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Net Promoter Score (NPS)

What is Net Promoter Score?

Net Promoter Score, or NPS, is a metric companies use to measure their customers’ propensity to advocate for the brand, which, in turn, serves as a proxy for customer happiness and, eventually, business growth.

Because NPS reduces such a large question to a single-question (“How likely is it that you’d recommend this brand to a friend or colleague?”) survey with an answer limited to an 11-point (0-10) scale, many business leaders debate its merits. Despite grievances around oversimplification, NPS has emerged as one of the most pervasive KPIs for customer satisfaction in business today.

How to calculate Net Promoter Score?

The calculation is predictably simple. A company conducts an NPS survey among its customers. It marks scores of 9 or 10 as “Promotors,” 7 or 8 as “Passives,” and 0 through 6 as “Detractors.” Then it subtracts the percentage of Detractors from the percentage of Promoters to produce its Net Promoter Score.

Here’s a simple formula:

[(# Promoters / # Respondents) – (# Detractors / # Respondents)] * 100

If a company has more Detractors than Promoters, they’ll quickly find that NPS can dip into negative territory. While not ideal, of course, it’s not uncommon to see a negative NPS. Because NPS scores vary greatly by vertical market, it’s important for companies to benchmark themselves against the most similar cohorts for which they can find data. It’s also important for companies to benchmark themselves against themselves, tracking NPS movement over time. Mapping changes in score to business events, like product changes and marketing campaigns, can help companies understand what developments impact customer satisfaction.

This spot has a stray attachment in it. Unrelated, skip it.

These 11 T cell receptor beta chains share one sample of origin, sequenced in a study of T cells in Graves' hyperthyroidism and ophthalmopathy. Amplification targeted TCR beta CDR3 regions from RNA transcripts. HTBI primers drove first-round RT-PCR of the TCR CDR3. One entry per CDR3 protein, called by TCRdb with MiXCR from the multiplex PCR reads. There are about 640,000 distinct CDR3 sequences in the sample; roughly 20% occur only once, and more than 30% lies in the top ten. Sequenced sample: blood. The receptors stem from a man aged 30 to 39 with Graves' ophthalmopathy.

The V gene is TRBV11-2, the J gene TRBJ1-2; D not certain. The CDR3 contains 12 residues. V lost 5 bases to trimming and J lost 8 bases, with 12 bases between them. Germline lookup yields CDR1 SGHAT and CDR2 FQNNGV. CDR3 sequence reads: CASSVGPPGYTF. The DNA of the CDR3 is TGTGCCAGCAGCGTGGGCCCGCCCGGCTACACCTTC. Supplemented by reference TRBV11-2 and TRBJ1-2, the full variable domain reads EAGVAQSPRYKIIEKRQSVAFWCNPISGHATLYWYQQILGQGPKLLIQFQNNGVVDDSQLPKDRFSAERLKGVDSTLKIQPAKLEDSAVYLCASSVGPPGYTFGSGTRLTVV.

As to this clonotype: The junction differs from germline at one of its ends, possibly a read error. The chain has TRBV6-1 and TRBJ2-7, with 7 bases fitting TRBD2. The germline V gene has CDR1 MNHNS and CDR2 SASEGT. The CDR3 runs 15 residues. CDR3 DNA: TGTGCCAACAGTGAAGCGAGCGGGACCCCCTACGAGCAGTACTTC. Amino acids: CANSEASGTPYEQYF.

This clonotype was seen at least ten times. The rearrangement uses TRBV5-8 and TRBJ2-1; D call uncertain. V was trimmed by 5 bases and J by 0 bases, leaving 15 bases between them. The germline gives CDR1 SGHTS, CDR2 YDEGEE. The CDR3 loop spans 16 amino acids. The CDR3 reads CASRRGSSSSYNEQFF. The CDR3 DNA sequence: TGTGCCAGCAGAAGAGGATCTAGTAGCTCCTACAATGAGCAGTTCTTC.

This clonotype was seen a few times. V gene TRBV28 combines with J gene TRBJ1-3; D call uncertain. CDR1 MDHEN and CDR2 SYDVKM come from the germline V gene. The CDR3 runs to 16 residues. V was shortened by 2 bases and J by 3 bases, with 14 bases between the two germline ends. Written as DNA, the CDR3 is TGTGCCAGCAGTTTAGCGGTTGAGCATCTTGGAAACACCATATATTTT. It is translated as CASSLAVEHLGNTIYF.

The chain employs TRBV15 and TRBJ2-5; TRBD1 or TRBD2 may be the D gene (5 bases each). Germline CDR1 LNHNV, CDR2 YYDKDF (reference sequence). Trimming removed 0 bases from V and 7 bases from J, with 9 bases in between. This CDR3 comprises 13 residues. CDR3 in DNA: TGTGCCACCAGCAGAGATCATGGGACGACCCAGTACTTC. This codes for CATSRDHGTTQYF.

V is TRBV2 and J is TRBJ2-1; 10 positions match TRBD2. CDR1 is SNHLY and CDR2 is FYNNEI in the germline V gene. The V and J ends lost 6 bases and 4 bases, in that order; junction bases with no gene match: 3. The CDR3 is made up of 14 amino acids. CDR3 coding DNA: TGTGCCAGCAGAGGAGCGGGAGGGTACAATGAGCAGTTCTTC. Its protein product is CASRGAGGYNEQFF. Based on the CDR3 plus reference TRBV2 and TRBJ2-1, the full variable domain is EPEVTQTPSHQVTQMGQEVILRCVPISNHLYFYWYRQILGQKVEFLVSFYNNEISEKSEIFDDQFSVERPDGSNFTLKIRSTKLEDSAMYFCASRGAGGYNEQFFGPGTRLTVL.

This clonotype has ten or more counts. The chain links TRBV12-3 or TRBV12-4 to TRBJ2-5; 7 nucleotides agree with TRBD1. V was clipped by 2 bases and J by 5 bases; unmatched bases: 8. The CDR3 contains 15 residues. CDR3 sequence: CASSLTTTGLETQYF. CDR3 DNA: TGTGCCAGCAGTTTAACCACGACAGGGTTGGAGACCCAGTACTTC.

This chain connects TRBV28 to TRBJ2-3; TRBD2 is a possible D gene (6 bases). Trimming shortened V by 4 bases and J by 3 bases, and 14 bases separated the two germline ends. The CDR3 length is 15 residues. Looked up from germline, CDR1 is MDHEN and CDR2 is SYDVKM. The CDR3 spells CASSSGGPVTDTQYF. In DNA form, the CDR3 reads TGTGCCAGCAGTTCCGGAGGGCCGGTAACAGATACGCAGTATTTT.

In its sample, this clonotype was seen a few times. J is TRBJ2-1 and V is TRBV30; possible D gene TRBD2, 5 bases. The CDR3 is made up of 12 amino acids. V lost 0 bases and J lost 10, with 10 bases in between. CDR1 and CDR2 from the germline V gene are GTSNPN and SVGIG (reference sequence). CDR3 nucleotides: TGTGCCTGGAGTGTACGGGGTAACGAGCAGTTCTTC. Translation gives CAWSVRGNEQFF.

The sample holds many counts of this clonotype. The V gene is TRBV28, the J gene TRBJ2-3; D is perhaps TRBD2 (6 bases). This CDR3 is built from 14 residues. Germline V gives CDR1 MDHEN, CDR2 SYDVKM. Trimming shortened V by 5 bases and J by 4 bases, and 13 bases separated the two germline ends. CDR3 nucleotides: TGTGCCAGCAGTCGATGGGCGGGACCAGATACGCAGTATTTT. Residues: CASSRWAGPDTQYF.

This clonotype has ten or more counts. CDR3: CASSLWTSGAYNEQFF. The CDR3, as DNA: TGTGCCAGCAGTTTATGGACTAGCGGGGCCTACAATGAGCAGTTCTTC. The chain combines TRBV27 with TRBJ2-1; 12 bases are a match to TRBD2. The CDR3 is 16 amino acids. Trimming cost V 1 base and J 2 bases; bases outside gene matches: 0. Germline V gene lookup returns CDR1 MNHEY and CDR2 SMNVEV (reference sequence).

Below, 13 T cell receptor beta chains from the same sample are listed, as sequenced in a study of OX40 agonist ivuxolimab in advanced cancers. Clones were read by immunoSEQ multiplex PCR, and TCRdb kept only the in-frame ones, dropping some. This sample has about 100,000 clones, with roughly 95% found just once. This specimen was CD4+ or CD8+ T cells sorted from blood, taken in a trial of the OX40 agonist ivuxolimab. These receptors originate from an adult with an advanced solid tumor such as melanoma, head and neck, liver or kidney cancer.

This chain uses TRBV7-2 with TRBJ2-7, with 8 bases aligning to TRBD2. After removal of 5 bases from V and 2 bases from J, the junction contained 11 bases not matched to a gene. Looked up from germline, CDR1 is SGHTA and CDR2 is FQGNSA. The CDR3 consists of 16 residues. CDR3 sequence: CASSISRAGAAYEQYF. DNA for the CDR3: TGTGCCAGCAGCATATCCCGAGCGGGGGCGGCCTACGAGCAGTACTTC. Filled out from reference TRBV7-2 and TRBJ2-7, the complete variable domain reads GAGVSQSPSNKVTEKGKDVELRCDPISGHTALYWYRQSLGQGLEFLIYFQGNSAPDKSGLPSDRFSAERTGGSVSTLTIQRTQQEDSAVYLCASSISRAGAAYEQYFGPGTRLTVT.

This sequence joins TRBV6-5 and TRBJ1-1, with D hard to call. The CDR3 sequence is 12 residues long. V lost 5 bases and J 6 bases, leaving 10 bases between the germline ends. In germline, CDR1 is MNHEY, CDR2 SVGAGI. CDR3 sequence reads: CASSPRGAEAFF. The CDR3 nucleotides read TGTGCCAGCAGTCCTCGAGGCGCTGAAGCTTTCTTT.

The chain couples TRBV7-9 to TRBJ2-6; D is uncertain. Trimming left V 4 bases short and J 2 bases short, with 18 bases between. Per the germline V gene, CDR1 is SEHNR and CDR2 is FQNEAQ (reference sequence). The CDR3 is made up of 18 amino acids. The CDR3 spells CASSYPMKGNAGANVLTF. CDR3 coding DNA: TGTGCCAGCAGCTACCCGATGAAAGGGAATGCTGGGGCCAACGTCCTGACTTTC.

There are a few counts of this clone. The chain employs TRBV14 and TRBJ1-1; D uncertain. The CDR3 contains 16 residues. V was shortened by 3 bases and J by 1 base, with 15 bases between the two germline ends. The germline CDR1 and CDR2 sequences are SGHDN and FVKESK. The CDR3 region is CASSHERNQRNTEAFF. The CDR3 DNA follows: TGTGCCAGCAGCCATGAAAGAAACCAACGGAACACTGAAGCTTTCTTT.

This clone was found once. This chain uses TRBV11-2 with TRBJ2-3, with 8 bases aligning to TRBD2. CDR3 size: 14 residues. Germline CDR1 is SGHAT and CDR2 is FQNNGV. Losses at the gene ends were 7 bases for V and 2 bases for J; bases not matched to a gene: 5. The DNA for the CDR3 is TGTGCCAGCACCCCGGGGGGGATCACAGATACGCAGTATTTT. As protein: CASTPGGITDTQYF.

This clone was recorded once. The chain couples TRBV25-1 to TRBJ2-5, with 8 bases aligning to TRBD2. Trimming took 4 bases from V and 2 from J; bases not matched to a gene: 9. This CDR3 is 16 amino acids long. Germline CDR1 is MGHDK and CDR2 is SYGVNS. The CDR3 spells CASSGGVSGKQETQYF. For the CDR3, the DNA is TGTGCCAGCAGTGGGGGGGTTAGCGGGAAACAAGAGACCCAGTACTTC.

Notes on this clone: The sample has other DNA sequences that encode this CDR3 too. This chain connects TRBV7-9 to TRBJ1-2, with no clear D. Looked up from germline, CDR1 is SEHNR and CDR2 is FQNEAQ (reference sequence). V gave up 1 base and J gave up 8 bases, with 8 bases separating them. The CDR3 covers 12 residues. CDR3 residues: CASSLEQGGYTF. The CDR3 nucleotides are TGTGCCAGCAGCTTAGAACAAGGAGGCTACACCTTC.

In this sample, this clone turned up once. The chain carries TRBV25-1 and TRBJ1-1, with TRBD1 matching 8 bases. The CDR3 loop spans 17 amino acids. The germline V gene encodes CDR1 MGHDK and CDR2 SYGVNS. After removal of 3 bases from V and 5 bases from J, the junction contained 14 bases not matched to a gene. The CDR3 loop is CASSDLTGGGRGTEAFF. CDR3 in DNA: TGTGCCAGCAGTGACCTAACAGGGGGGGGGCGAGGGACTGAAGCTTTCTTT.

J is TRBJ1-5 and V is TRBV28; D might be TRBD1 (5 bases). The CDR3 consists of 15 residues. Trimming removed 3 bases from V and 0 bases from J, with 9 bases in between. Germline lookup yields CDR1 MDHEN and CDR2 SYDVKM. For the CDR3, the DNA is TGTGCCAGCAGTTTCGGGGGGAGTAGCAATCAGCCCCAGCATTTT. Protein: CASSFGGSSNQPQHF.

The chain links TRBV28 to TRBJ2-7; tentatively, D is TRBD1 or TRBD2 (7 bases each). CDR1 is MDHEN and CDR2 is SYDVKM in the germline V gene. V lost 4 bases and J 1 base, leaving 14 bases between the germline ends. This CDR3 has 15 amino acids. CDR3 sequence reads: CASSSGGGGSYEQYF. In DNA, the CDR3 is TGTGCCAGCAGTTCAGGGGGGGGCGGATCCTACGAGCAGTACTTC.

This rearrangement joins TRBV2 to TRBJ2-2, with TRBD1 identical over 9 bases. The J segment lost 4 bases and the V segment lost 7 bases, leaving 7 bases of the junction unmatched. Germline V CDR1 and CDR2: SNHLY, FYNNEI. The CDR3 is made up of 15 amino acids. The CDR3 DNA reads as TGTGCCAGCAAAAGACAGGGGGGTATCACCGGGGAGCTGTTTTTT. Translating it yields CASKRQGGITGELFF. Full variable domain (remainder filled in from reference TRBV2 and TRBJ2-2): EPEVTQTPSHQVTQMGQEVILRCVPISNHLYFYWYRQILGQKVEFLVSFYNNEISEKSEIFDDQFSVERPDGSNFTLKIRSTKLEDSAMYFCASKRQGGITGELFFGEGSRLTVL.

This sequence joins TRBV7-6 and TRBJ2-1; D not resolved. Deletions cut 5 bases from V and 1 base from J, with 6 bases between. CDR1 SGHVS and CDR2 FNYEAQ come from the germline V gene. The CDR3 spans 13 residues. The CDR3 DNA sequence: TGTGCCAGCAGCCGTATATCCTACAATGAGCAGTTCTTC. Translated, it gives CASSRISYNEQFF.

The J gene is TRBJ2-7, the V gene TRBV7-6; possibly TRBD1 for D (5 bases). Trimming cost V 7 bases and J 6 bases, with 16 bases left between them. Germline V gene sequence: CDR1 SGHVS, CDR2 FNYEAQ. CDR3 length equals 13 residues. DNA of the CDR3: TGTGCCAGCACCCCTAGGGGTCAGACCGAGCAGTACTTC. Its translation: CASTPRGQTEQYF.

What factors impact a company’s Net Promoter Score?

It’s important, particularly for software companies, to understand the distinction between account-level NPS and user-level NPS. User NPS captures the score of the person who uses the software regularly. Because that individual is closest to the product, their score is likely higher than the account score, because the latter will be mitigated by less-informed perspectives of those who may be more distant from the product.

NPS tracking can get sophisticated quickly. The medium over which the score is captured can also bias results. An NPS survey conducted within the product itself is likely to produce a higher score than an emailed survey, because the former is capturing a higher concentration of active, engaged users.

None of this context is intended to suggest that user NPS or in-app NPS is more or less valuable than their counterparts. Only that it’s helpful to be aware of biases and to be consistent when benchmarking over time.

The method of collecting survey data isn’t the only factor that impacts an NPS score. The buying experience, onboarding process, and, of course, the product itself all have the potential to create Detractors and Promoters alike. To this end, understanding which pages or features in the product increase customer satisfaction and guiding users to those features is one of the most reliable ways to improve NPS over time. For example, Cision Trendkite found that depth of use had a significant impact on customer satisfaction–their Promoters used a much larger set of features in the application compared to Detractors and Passives.

Where can I learn more about Net Promoter Scores?

For those looking to dig a little deeper, there are a number of books on the subject, beginning with the one that started it all: Fred Reichheld’s “The Ultimate Question” (which is now available as a 2.0 edition) as well as free resources on how to improve NPS score. There are premium NPS analytics solutions and free NPS survey tools available and any number of websites that publish NPS benchmarks by industry.

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